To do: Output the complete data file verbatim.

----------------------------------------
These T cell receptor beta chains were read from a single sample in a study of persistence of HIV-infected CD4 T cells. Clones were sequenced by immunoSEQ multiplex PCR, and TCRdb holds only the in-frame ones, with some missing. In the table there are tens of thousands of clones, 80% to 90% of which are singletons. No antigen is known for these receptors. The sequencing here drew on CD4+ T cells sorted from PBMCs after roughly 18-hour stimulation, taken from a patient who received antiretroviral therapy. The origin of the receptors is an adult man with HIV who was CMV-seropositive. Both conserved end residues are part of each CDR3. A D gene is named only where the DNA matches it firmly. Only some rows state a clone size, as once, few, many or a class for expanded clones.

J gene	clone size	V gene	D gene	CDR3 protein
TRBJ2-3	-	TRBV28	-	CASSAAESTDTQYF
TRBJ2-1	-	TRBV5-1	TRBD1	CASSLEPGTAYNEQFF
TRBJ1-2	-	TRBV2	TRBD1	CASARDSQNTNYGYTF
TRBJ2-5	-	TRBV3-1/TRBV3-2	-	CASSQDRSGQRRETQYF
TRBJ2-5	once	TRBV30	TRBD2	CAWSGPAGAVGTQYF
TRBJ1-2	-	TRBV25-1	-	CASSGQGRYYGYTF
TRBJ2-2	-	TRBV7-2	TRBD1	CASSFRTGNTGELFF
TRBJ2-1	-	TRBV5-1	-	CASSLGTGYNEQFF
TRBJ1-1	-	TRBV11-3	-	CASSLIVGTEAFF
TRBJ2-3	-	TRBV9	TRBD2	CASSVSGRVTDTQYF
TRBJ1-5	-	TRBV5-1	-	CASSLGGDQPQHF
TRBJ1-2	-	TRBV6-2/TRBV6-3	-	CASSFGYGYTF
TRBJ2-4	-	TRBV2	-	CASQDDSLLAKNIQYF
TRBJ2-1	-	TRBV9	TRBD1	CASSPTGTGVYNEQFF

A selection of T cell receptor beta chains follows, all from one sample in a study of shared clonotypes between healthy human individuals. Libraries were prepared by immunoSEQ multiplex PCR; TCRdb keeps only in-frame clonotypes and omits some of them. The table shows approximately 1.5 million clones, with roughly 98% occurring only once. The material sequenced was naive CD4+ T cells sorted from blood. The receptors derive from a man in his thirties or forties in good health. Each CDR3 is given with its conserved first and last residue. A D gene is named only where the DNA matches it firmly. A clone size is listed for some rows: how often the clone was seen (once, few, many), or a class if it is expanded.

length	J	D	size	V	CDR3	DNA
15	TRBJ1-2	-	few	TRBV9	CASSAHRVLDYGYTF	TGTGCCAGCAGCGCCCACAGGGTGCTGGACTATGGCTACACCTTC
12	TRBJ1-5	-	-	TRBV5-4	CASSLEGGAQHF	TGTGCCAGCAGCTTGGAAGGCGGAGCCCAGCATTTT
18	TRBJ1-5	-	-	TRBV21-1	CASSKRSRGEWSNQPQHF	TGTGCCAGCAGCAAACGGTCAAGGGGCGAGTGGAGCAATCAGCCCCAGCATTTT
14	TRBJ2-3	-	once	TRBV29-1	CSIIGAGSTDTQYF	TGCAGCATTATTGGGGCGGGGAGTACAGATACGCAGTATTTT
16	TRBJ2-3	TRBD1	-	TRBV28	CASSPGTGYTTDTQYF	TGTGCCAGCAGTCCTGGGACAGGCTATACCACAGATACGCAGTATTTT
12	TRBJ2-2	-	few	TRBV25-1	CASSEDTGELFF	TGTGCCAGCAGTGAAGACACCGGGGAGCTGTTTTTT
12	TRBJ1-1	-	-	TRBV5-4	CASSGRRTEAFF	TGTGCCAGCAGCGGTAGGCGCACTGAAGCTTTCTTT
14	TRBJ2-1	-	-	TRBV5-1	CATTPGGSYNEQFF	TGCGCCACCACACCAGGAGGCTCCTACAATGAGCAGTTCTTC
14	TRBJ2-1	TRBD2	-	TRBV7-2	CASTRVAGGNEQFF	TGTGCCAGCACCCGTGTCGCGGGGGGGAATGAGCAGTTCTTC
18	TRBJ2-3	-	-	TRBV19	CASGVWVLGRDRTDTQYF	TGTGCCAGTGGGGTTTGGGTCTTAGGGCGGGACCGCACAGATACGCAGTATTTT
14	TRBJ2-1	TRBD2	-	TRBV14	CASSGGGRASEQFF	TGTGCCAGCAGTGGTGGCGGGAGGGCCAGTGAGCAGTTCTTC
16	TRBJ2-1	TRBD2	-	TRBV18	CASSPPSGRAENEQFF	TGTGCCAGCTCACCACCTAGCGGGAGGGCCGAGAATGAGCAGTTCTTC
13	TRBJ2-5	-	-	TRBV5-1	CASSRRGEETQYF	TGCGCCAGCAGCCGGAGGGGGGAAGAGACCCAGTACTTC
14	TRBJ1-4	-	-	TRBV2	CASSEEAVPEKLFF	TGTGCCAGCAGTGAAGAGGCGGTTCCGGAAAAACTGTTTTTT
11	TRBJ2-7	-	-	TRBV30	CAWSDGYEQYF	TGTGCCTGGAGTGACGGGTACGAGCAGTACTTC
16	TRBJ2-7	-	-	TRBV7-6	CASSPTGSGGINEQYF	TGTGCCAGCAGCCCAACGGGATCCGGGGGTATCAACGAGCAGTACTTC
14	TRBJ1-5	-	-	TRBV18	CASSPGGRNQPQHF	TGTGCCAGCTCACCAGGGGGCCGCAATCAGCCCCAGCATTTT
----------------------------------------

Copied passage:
These T cell receptor beta chains were read from a single sample in a study of persistence of HIV-infected CD4 T cells. Clones were sequenced by immunoSEQ multiplex PCR, and TCRdb holds only the in-frame ones, with some missing. In the table there are tens of thousands of clones, 80% to 90% of which are singletons. No antigen is known for these receptors. The sequencing here drew on CD4+ T cells sorted from PBMCs after roughly 18-hour stimulation, taken from a patient who received antiretroviral therapy. The origin of the receptors is an adult man with HIV who was CMV-seropositive. Both conserved end residues are part of each CDR3. A D gene is named only where the DNA matches it firmly. Only some rows state a clone size, as once, few, many or a class for expanded clones.

J gene	clone size	V gene	D gene	CDR3 protein
TRBJ2-3	-	TRBV28	-	CASSAAESTDTQYF
TRBJ2-1	-	TRBV5-1	TRBD1	CASSLEPGTAYNEQFF
TRBJ1-2	-	TRBV2	TRBD1	CASARDSQNTNYGYTF
TRBJ2-5	-	TRBV3-1/TRBV3-2	-	CASSQDRSGQRRETQYF
TRBJ2-5	once	TRBV30	TRBD2	CAWSGPAGAVGTQYF
TRBJ1-2	-	TRBV25-1	-	CASSGQGRYYGYTF
TRBJ2-2	-	TRBV7-2	TRBD1	CASSFRTGNTGELFF
TRBJ2-1	-	TRBV5-1	-	CASSLGTGYNEQFF
TRBJ1-1	-	TRBV11-3	-	CASSLIVGTEAFF
TRBJ2-3	-	TRBV9	TRBD2	CASSVSGRVTDTQYF
TRBJ1-5	-	TRBV5-1	-	CASSLGGDQPQHF
TRBJ1-2	-	TRBV6-2/TRBV6-3	-	CASSFGYGYTF
TRBJ2-4	-	TRBV2	-	CASQDDSLLAKNIQYF
TRBJ2-1	-	TRBV9	TRBD1	CASSPTGTGVYNEQFF

A selection of T cell receptor beta chains follows, all from one sample in a study of shared clonotypes between healthy human individuals. Libraries were prepared by immunoSEQ multiplex PCR; TCRdb keeps only in-frame clonotypes and omits some of them. The table shows approximately 1.5 million clones, with roughly 98% occurring only once. The material sequenced was naive CD4+ T cells sorted from blood. The receptors derive from a man in his thirties or forties in good health. Each CDR3 is given with its conserved first and last residue. A D gene is named only where the DNA matches it firmly. A clone size is listed for some rows: how often the clone was seen (once, few, many), or a class if it is expanded.

length	J	D	size	V	CDR3	DNA
15	TRBJ1-2	-	few	TRBV9	CASSAHRVLDYGYTF	TGTGCCAGCAGCGCCCACAGGGTGCTGGACTATGGCTACACCTTC
12	TRBJ1-5	-	-	TRBV5-4	CASSLEGGAQHF	TGTGCCAGCAGCTTGGAAGGCGGAGCCCAGCATTTT
18	TRBJ1-5	-	-	TRBV21-1	CASSKRSRGEWSNQPQHF	TGTGCCAGCAGCAAACGGTCAAGGGGCGAGTGGAGCAATCAGCCCCAGCATTTT
14	TRBJ2-3	-	once	TRBV29-1	CSIIGAGSTDTQYF	TGCAGCATTATTGGGGCGGGGAGTACAGATACGCAGTATTTT
16	TRBJ2-3	TRBD1	-	TRBV28	CASSPGTGYTTDTQYF	TGTGCCAGCAGTCCTGGGACAGGCTATACCACAGATACGCAGTATTTT
12	TRBJ2-2	-	few	TRBV25-1	CASSEDTGELFF	TGTGCCAGCAGTGAAGACACCGGGGAGCTGTTTTTT
12	TRBJ1-1	-	-	TRBV5-4	CASSGRRTEAFF	TGTGCCAGCAGCGGTAGGCGCACTGAAGCTTTCTTT
14	TRBJ2-1	-	-	TRBV5-1	CATTPGGSYNEQFF	TGCGCCACCACACCAGGAGGCTCCTACAATGAGCAGTTCTTC
14	TRBJ2-1	TRBD2	-	TRBV7-2	CASTRVAGGNEQFF	TGTGCCAGCACCCGTGTCGCGGGGGGGAATGAGCAGTTCTTC
18	TRBJ2-3	-	-	TRBV19	CASGVWVLGRDRTDTQYF	TGTGCCAGTGGGGTTTGGGTCTTAGGGCGGGACCGCACAGATACGCAGTATTTT
14	TRBJ2-1	TRBD2	-	TRBV14	CASSGGGRASEQFF	TGTGCCAGCAGTGGTGGCGGGAGGGCCAGTGAGCAGTTCTTC
16	TRBJ2-1	TRBD2	-	TRBV18	CASSPPSGRAENEQFF	TGTGCCAGCTCACCACCTAGCGGGAGGGCCGAGAATGAGCAGTTCTTC
13	TRBJ2-5	-	-	TRBV5-1	CASSRRGEETQYF	TGCGCCAGCAGCCGGAGGGGGGAAGAGACCCAGTACTTC
14	TRBJ1-4	-	-	TRBV2	CASSEEAVPEKLFF	TGTGCCAGCAGTGAAGAGGCGGTTCCGGAAAAACTGTTTTTT
11	TRBJ2-7	-	-	TRBV30	CAWSDGYEQYF	TGTGCCTGGAGTGACGGGTACGAGCAGTACTTC
16	TRBJ2-7	-	-	TRBV7-6	CASSPTGSGGINEQYF	TGTGCCAGCAGCCCAACGGGATCCGGGGGTATCAACGAGCAGTACTTC
14	TRBJ1-5	-	-	TRBV18	CASSPGGRNQPQHF	TGTGCCAGCTCACCAGGGGGCCGCAATCAGCCCCAGCATTTT